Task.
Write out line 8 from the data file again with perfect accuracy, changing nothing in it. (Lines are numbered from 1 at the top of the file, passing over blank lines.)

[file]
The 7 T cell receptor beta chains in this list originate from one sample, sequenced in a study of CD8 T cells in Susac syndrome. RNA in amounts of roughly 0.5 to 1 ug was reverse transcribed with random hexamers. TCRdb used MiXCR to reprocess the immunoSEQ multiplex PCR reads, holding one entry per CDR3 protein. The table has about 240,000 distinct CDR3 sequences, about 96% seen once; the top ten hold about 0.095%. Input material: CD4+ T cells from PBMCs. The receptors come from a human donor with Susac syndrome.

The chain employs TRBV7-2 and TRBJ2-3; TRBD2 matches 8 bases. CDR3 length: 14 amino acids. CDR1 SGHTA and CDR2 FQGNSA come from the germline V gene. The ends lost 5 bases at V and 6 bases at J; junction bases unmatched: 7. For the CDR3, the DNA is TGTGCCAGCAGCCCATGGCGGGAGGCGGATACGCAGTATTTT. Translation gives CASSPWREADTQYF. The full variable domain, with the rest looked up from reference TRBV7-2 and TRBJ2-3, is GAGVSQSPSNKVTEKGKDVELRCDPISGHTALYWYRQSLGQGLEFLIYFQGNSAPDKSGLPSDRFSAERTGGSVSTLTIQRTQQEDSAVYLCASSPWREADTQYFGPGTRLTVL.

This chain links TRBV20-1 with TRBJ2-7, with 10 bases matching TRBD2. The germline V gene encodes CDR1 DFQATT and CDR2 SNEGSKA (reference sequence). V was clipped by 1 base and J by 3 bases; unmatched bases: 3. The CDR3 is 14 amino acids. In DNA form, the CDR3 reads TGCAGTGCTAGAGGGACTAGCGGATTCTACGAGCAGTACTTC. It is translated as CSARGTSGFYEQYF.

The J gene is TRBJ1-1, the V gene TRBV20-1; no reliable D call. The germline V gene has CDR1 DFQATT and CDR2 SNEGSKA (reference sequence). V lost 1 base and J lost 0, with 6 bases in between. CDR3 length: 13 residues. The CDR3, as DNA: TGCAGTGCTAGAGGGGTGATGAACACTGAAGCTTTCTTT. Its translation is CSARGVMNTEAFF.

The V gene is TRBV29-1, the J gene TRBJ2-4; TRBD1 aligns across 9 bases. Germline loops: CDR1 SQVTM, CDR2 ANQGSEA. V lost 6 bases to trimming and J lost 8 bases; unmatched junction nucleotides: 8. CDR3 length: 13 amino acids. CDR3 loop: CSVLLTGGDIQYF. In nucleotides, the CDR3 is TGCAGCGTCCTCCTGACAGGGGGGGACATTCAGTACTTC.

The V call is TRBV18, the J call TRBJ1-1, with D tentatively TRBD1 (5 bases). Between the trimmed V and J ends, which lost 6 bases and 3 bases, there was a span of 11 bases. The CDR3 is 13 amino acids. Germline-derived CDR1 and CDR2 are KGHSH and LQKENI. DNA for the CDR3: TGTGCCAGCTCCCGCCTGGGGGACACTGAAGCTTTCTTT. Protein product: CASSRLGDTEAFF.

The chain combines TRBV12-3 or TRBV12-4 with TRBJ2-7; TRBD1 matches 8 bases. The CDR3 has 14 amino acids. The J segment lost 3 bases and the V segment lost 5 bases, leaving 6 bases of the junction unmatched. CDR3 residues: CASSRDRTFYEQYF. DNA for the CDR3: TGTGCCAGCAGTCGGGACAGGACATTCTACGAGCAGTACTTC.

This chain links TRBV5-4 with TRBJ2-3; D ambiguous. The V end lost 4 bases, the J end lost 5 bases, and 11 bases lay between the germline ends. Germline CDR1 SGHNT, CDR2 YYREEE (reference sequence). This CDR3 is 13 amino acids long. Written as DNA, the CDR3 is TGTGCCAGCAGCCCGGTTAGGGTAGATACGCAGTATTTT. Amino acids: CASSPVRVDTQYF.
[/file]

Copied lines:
This chain links TRBV5-4 with TRBJ2-3; D ambiguous. The V end lost 4 bases, the J end lost 5 bases, and 11 bases lay between the germline ends. Germline CDR1 SGHNT, CDR2 YYREEE (reference sequence). This CDR3 is 13 amino acids long. Written as DNA, the CDR3 is TGTGCCAGCAGCCCGGTTAGGGTAGATACGCAGTATTTT. Amino acids: CASSPVRVDTQYF.